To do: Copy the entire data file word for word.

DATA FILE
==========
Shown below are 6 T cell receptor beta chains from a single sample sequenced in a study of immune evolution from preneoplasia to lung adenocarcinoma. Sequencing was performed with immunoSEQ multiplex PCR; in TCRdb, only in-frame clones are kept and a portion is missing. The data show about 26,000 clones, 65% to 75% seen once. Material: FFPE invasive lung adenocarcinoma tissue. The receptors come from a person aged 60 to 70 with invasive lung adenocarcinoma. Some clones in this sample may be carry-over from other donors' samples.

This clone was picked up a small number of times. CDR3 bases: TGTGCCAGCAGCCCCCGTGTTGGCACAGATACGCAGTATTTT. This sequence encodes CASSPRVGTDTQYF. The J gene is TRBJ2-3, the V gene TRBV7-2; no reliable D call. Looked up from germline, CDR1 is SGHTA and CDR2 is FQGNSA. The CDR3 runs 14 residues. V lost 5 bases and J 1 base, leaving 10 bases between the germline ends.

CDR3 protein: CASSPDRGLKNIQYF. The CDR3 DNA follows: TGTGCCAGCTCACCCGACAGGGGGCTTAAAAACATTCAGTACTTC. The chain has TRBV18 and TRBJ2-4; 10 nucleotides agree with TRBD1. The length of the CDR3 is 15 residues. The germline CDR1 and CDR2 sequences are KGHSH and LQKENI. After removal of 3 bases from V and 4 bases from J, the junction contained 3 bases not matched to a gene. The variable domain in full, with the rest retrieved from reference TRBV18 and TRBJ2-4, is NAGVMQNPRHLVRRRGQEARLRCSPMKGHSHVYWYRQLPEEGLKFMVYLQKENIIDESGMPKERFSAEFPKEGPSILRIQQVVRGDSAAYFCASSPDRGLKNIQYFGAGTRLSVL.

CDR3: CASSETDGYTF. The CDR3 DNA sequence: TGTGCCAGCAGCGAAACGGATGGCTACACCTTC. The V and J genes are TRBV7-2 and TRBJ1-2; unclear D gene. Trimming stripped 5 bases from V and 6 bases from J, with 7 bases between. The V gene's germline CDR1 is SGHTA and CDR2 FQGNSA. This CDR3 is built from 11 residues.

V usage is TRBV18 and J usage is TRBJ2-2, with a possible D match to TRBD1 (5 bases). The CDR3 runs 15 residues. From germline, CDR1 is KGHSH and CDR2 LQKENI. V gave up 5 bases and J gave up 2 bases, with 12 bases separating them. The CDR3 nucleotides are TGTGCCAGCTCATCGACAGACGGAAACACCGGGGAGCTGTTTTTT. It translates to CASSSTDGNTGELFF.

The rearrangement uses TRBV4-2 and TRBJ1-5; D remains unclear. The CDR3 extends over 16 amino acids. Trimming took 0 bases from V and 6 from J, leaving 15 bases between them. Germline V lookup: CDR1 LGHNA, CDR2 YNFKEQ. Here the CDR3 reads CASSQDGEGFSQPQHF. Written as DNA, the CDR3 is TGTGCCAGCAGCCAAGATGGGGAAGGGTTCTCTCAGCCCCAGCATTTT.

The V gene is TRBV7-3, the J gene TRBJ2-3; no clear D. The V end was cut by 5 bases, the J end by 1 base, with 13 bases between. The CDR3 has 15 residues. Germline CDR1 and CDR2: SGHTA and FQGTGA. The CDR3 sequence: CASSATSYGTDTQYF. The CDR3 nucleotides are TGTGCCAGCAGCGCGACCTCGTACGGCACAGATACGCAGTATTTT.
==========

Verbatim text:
Shown below are 6 T cell receptor beta chains from a single sample sequenced in a study of immune evolution from preneoplasia to lung adenocarcinoma. Sequencing was performed with immunoSEQ multiplex PCR; in TCRdb, only in-frame clones are kept and a portion is missing. The data show about 26,000 clones, 65% to 75% seen once. Material: FFPE invasive lung adenocarcinoma tissue. The receptors come from a person aged 60 to 70 with invasive lung adenocarcinoma. Some clones in this sample may be carry-over from other donors' samples.

This clone was picked up a small number of times. CDR3 bases: TGTGCCAGCAGCCCCCGTGTTGGCACAGATACGCAGTATTTT. This sequence encodes CASSPRVGTDTQYF. The J gene is TRBJ2-3, the V gene TRBV7-2; no reliable D call. Looked up from germline, CDR1 is SGHTA and CDR2 is FQGNSA. The CDR3 runs 14 residues. V lost 5 bases and J 1 base, leaving 10 bases between the germline ends.

CDR3 protein: CASSPDRGLKNIQYF. The CDR3 DNA follows: TGTGCCAGCTCACCCGACAGGGGGCTTAAAAACATTCAGTACTTC. The chain has TRBV18 and TRBJ2-4; 10 nucleotides agree with TRBD1. The length of the CDR3 is 15 residues. The germline CDR1 and CDR2 sequences are KGHSH and LQKENI. After removal of 3 bases from V and 4 bases from J, the junction contained 3 bases not matched to a gene. The variable domain in full, with the rest retrieved from reference TRBV18 and TRBJ2-4, is NAGVMQNPRHLVRRRGQEARLRCSPMKGHSHVYWYRQLPEEGLKFMVYLQKENIIDESGMPKERFSAEFPKEGPSILRIQQVVRGDSAAYFCASSPDRGLKNIQYFGAGTRLSVL.

CDR3: CASSETDGYTF. The CDR3 DNA sequence: TGTGCCAGCAGCGAAACGGATGGCTACACCTTC. The V and J genes are TRBV7-2 and TRBJ1-2; unclear D gene. Trimming stripped 5 bases from V and 6 bases from J, with 7 bases between. The V gene's germline CDR1 is SGHTA and CDR2 FQGNSA. This CDR3 is built from 11 residues.

V usage is TRBV18 and J usage is TRBJ2-2, with a possible D match to TRBD1 (5 bases). The CDR3 runs 15 residues. From germline, CDR1 is KGHSH and CDR2 LQKENI. V gave up 5 bases and J gave up 2 bases, with 12 bases separating them. The CDR3 nucleotides are TGTGCCAGCTCATCGACAGACGGAAACACCGGGGAGCTGTTTTTT. It translates to CASSSTDGNTGELFF.

The rearrangement uses TRBV4-2 and TRBJ1-5; D remains unclear. The CDR3 extends over 16 amino acids. Trimming took 0 bases from V and 6 from J, leaving 15 bases between them. Germline V lookup: CDR1 LGHNA, CDR2 YNFKEQ. Here the CDR3 reads CASSQDGEGFSQPQHF. Written as DNA, the CDR3 is TGTGCCAGCAGCCAAGATGGGGAAGGGTTCTCTCAGCCCCAGCATTTT.

The V gene is TRBV7-3, the J gene TRBJ2-3; no clear D. The V end was cut by 5 bases, the J end by 1 base, with 13 bases between. The CDR3 has 15 residues. Germline CDR1 and CDR2: SGHTA and FQGTGA. The CDR3 sequence: CASSATSYGTDTQYF. The CDR3 nucleotides are TGTGCCAGCAGCGCGACCTCGTACGGCACAGATACGCAGTATTTT.